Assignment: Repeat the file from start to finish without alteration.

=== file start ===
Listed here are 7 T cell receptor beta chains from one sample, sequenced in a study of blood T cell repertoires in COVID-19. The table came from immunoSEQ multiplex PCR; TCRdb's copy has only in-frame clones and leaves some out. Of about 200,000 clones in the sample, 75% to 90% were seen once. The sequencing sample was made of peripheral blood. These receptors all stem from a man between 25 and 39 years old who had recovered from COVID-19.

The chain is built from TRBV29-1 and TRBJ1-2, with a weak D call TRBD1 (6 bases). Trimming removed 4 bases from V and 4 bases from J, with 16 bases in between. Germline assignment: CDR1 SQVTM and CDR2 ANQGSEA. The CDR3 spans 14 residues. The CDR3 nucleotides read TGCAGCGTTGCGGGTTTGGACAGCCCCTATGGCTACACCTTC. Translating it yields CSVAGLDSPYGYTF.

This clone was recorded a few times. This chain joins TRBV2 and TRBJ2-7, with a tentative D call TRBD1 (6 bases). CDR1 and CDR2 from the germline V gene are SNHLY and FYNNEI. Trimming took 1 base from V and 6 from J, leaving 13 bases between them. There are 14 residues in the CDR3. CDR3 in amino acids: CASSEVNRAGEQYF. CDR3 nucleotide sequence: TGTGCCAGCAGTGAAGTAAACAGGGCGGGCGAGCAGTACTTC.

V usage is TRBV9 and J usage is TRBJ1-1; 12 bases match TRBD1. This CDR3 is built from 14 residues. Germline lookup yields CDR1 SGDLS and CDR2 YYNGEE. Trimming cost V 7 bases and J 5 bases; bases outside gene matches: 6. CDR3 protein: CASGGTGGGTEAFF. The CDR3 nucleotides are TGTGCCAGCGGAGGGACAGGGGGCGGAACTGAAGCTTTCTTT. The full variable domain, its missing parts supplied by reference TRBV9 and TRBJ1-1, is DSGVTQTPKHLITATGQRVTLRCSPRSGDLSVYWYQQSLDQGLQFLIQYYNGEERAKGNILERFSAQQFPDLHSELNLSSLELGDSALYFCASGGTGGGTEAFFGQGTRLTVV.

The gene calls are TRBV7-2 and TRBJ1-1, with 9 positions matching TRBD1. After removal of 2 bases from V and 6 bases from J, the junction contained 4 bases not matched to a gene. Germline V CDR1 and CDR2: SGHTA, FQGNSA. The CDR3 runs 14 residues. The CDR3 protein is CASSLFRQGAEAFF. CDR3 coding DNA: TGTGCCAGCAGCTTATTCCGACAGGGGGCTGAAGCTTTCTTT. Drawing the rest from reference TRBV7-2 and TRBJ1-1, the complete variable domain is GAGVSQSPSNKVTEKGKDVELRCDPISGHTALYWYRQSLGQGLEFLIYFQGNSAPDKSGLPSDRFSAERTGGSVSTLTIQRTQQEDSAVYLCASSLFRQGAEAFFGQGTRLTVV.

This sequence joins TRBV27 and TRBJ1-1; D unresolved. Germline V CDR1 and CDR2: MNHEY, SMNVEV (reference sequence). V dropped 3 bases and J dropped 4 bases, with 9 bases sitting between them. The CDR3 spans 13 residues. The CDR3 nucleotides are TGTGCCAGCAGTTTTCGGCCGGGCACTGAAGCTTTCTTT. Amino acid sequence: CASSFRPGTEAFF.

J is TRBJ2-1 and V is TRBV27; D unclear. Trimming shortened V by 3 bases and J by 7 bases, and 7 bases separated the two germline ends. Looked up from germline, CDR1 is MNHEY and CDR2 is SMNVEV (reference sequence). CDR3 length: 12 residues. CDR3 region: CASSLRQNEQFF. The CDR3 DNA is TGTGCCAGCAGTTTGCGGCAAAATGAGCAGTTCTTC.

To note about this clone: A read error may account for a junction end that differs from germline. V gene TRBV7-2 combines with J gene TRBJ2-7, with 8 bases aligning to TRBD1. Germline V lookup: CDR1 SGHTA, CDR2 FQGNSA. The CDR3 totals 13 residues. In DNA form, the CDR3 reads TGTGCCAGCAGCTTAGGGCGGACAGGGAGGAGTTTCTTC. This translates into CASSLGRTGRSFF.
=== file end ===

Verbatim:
Listed here are 7 T cell receptor beta chains from one sample, sequenced in a study of blood T cell repertoires in COVID-19. The table came from immunoSEQ multiplex PCR; TCRdb's copy has only in-frame clones and leaves some out. Of about 200,000 clones in the sample, 75% to 90% were seen once. The sequencing sample was made of peripheral blood. These receptors all stem from a man between 25 and 39 years old who had recovered from COVID-19.

The chain is built from TRBV29-1 and TRBJ1-2, with a weak D call TRBD1 (6 bases). Trimming removed 4 bases from V and 4 bases from J, with 16 bases in between. Germline assignment: CDR1 SQVTM and CDR2 ANQGSEA. The CDR3 spans 14 residues. The CDR3 nucleotides read TGCAGCGTTGCGGGTTTGGACAGCCCCTATGGCTACACCTTC. Translating it yields CSVAGLDSPYGYTF.

This clone was recorded a few times. This chain joins TRBV2 and TRBJ2-7, with a tentative D call TRBD1 (6 bases). CDR1 and CDR2 from the germline V gene are SNHLY and FYNNEI. Trimming took 1 base from V and 6 from J, leaving 13 bases between them. There are 14 residues in the CDR3. CDR3 in amino acids: CASSEVNRAGEQYF. CDR3 nucleotide sequence: TGTGCCAGCAGTGAAGTAAACAGGGCGGGCGAGCAGTACTTC.

V usage is TRBV9 and J usage is TRBJ1-1; 12 bases match TRBD1. This CDR3 is built from 14 residues. Germline lookup yields CDR1 SGDLS and CDR2 YYNGEE. Trimming cost V 7 bases and J 5 bases; bases outside gene matches: 6. CDR3 protein: CASGGTGGGTEAFF. The CDR3 nucleotides are TGTGCCAGCGGAGGGACAGGGGGCGGAACTGAAGCTTTCTTT. The full variable domain, its missing parts supplied by reference TRBV9 and TRBJ1-1, is DSGVTQTPKHLITATGQRVTLRCSPRSGDLSVYWYQQSLDQGLQFLIQYYNGEERAKGNILERFSAQQFPDLHSELNLSSLELGDSALYFCASGGTGGGTEAFFGQGTRLTVV.

The gene calls are TRBV7-2 and TRBJ1-1, with 9 positions matching TRBD1. After removal of 2 bases from V and 6 bases from J, the junction contained 4 bases not matched to a gene. Germline V CDR1 and CDR2: SGHTA, FQGNSA. The CDR3 runs 14 residues. The CDR3 protein is CASSLFRQGAEAFF. CDR3 coding DNA: TGTGCCAGCAGCTTATTCCGACAGGGGGCTGAAGCTTTCTTT. Drawing the rest from reference TRBV7-2 and TRBJ1-1, the complete variable domain is GAGVSQSPSNKVTEKGKDVELRCDPISGHTALYWYRQSLGQGLEFLIYFQGNSAPDKSGLPSDRFSAERTGGSVSTLTIQRTQQEDSAVYLCASSLFRQGAEAFFGQGTRLTVV.

This sequence joins TRBV27 and TRBJ1-1; D unresolved. Germline V CDR1 and CDR2: MNHEY, SMNVEV (reference sequence). V dropped 3 bases and J dropped 4 bases, with 9 bases sitting between them. The CDR3 spans 13 residues. The CDR3 nucleotides are TGTGCCAGCAGTTTTCGGCCGGGCACTGAAGCTTTCTTT. Amino acid sequence: CASSFRPGTEAFF.

J is TRBJ2-1 and V is TRBV27; D unclear. Trimming shortened V by 3 bases and J by 7 bases, and 7 bases separated the two germline ends. Looked up from germline, CDR1 is MNHEY and CDR2 is SMNVEV (reference sequence). CDR3 length: 12 residues. CDR3 region: CASSLRQNEQFF. The CDR3 DNA is TGTGCCAGCAGTTTGCGGCAAAATGAGCAGTTCTTC.

To note about this clone: A read error may account for a junction end that differs from germline. V gene TRBV7-2 combines with J gene TRBJ2-7, with 8 bases aligning to TRBD1. Germline V lookup: CDR1 SGHTA, CDR2 FQGNSA. The CDR3 totals 13 residues. In DNA form, the CDR3 reads TGTGCCAGCAGCTTAGGGCGGACAGGGAGGAGTTTCTTC. This translates into CASSLGRTGRSFF.